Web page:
• Uninsured health safety net

    The Health Safety Net (HSN) is a fund set up to help pay for health services for certain low income uninsured and underinsured individuals.  The Health Safety Net used to be called the Uncompensated Care Pool (UCP), or Free Care. Check out this list of local hospitals or community health centers that are HSN providers, HSN providers that offer dental services, and those that provide pharmacy services. Also find instructions on how to apply for HSN, check eligibility requirements, file a grievance, and more.

  • Worker's Compensation

    Injured on the job? Need to know your rights? The Office of Claims Administration (OCA) is the "starting point" for the Department of Industrial Accidents (DIA). A workers' compensation case is established from filings received from employers, insurance companies, attorneys, and third party providers under the provisions of the law. Get answers to frequently asked questions and find out:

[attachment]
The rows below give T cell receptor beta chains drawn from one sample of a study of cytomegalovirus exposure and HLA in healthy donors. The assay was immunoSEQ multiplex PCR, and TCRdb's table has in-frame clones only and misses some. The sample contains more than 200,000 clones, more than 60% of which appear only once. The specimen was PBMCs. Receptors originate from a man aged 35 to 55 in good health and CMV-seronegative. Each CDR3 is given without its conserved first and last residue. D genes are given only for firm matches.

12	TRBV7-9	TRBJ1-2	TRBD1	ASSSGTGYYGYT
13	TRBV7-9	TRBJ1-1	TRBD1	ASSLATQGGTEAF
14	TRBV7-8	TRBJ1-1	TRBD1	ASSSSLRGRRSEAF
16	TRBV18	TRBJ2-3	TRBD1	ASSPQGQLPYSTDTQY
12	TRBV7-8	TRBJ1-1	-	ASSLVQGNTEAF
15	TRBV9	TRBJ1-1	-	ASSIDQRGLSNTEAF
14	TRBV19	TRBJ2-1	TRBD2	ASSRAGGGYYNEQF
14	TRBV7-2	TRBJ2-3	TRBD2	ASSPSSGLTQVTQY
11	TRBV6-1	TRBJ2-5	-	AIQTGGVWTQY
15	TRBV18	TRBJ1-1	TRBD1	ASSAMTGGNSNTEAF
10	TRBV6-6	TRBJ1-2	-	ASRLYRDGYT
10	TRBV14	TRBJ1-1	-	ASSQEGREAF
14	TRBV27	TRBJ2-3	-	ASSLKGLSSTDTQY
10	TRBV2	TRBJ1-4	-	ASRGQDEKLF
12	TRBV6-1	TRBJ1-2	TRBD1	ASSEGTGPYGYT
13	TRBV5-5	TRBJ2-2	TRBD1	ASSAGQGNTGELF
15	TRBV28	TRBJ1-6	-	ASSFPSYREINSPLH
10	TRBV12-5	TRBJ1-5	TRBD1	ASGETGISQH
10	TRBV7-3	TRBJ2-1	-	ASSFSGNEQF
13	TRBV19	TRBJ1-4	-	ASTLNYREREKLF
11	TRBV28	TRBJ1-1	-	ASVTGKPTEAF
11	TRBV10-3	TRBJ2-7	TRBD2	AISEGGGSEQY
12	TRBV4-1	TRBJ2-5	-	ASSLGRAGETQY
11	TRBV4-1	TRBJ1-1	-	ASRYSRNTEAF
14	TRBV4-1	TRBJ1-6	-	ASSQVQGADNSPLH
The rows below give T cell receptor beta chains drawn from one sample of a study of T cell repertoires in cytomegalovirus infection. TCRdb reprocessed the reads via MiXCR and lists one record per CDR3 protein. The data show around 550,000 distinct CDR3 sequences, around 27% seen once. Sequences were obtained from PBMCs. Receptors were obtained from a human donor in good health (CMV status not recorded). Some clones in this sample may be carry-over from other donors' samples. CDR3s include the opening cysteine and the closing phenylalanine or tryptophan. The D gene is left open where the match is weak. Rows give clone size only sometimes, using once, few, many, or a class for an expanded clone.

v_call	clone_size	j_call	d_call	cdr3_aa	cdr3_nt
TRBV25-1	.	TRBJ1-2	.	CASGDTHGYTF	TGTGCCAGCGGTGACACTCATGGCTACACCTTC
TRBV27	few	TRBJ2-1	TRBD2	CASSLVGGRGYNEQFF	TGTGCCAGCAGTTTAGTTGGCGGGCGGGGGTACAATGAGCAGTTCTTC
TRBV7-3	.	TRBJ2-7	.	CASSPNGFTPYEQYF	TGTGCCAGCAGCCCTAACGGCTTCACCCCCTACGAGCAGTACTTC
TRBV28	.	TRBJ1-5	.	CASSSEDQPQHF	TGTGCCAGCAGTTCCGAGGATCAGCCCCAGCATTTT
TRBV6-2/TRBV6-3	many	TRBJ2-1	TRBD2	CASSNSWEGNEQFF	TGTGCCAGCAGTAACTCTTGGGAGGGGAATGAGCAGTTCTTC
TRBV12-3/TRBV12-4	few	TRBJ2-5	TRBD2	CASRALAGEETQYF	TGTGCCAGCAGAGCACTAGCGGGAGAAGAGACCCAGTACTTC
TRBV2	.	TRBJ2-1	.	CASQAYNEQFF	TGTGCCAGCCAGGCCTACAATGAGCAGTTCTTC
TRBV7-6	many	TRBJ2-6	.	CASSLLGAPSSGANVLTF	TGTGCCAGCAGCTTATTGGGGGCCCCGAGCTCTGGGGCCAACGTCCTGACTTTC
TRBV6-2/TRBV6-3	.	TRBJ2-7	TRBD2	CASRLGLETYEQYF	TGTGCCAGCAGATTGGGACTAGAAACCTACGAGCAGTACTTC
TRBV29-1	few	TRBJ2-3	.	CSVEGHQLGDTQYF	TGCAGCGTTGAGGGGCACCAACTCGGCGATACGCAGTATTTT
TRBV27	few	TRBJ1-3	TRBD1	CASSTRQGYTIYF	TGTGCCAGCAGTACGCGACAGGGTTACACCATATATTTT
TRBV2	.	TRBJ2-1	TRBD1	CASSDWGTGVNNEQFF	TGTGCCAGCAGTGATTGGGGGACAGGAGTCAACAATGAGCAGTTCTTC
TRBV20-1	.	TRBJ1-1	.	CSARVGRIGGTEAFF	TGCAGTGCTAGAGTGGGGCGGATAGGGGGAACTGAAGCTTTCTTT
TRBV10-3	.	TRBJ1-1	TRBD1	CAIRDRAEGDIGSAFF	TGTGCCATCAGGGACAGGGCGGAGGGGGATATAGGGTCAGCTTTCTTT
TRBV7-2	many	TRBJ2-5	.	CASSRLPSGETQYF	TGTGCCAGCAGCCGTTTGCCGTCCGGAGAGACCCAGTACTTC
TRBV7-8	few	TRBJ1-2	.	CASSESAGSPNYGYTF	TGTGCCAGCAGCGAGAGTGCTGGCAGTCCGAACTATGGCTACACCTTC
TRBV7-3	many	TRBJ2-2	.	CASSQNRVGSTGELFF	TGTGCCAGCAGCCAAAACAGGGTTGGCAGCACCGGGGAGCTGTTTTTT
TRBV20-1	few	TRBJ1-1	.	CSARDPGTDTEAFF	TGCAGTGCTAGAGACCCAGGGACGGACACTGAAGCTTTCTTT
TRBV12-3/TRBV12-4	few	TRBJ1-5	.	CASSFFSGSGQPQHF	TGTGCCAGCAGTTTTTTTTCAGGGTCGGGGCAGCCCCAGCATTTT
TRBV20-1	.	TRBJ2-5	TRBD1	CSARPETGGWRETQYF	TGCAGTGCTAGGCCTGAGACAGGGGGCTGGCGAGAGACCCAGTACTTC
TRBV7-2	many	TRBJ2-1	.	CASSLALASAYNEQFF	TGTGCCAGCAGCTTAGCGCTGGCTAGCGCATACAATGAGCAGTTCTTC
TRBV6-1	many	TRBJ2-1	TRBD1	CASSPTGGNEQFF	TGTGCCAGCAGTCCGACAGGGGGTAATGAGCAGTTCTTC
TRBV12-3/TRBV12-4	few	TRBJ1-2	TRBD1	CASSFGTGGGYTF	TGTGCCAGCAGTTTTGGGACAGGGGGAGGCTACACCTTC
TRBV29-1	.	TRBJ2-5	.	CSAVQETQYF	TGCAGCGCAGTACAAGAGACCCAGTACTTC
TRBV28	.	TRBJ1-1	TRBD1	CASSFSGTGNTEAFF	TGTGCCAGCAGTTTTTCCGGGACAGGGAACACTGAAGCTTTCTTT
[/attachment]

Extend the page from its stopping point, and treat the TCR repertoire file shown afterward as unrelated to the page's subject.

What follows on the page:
• How Workers’ Compensation works
    • How to file a claim
    • The types of benefits available
    • What happens when the insurer pays your claim or does not
    • What to do if your claim is denied
    • Lump sum benefits, and much more.

  • Health insurance resources for employers

    Here you'll find resources to help you navigate your responsibilities as an employers under Massachusetts health care regulations.